Back to Production: Labor-Value Commodity Chains and the Imperialist World Economy
MetadataShow full item record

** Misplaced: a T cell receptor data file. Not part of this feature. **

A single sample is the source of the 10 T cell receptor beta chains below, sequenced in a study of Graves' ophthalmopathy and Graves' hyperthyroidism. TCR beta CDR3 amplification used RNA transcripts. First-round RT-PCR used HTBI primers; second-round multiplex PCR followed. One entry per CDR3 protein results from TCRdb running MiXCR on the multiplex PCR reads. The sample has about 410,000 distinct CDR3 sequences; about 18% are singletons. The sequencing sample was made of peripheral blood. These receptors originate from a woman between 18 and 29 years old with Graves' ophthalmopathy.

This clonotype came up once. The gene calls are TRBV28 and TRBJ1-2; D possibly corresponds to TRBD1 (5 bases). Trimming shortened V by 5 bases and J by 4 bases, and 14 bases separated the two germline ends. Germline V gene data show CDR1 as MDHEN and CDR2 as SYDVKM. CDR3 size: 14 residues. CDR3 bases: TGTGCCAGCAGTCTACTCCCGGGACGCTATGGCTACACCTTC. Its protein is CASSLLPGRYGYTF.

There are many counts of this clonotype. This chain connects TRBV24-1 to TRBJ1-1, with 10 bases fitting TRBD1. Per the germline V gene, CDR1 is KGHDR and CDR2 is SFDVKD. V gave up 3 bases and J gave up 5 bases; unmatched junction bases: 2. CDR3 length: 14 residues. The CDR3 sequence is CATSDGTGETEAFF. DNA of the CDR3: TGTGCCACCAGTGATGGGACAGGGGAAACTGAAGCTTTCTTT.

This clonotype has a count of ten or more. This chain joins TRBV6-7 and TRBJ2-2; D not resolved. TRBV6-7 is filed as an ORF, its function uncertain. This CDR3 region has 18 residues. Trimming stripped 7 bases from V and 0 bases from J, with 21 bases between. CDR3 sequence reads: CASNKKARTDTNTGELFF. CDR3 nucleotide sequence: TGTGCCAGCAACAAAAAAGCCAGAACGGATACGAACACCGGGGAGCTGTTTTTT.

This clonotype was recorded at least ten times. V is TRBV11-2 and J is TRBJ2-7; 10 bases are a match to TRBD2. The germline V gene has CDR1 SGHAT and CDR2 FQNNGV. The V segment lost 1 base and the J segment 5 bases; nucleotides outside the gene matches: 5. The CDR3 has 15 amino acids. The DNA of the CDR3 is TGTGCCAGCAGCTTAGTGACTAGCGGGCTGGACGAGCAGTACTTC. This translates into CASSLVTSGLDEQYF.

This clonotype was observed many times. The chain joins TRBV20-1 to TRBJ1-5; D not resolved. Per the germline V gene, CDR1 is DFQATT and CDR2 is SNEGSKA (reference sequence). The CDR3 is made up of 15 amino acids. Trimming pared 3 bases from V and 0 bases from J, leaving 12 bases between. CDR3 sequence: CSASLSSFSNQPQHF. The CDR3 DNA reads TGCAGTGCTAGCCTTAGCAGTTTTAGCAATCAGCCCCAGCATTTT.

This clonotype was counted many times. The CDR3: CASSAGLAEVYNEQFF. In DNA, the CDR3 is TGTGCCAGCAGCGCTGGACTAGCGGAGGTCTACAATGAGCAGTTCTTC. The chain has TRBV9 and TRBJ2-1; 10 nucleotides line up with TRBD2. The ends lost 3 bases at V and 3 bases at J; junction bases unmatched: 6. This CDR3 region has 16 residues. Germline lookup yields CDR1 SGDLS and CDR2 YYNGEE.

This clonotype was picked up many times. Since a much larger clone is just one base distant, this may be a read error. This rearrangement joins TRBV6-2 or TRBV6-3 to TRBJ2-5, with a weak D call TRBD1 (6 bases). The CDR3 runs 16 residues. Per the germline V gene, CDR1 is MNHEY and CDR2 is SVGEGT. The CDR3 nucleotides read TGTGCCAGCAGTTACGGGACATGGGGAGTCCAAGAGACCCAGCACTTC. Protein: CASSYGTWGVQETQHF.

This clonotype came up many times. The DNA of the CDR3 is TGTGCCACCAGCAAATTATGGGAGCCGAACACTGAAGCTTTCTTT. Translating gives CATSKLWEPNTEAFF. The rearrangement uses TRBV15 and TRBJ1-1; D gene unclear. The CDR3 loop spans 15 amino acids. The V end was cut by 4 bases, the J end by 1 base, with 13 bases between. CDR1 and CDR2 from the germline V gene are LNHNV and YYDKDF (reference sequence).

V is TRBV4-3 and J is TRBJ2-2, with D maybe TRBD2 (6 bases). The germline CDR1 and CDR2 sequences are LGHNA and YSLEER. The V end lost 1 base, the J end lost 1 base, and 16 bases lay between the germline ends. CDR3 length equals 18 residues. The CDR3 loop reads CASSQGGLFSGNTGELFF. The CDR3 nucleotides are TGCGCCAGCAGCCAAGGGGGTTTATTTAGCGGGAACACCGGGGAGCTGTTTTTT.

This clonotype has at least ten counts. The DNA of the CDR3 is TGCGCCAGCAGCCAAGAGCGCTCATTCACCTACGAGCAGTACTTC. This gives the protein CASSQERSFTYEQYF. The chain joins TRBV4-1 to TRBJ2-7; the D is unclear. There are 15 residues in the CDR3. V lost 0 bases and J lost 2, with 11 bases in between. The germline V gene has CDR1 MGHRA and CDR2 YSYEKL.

Despite the complexities and decentralization that characterize global supply chains in today’s world economy, imperialist relations of exchange continue to prevail, due to the fact that the differences between wages of North and South is greater than the difference of their productivities. This dissertation examines the global exploitation of labor that mostly occurs in the global South, as a form of such imperialist relations, particularly under the domination of multinational firms emanating primarily from the core of the system. I start by laying out the theoretical and empirical groundwork for the labor-value commodity chains framework that puts labor, along with the question of control and class, at the center of its formulation. By incorporating a calculation of cross-national variation in unit labor costs in manufacturing—a measurement that combines labor productivity with wage costs in a manner closely related to Marx’s theory of exploitation—the labor-value chains framework is a means to operationalize exploitation within the framework of the labor theory of value. Findings show that the global organization of labor-value chains is a means to extract surplus value through the exploitation of workers in the global South, where not only are wages low, but productivity is also high. I then show the concrete processes of how global North capital, personified in multinational corporations, captures value from the global South by applying systemic rationalization and flexible systems as mechanisms to exert control over their dependent suppliers in labor-value commodity chains. The burden of such mechanisms is borne by the workers —the direct producers of commodities—employed by these dependent suppliers. Case studies of two Indonesian companies that supply to multinationals are presented to illustrate these phenomena at the point of production. This observation further suggests that labor-value commodity chains are a form of unequal exchange and thus reveal the imperialistic characteristics of the world economy. This dissertation includes both previously published and coauthored materials.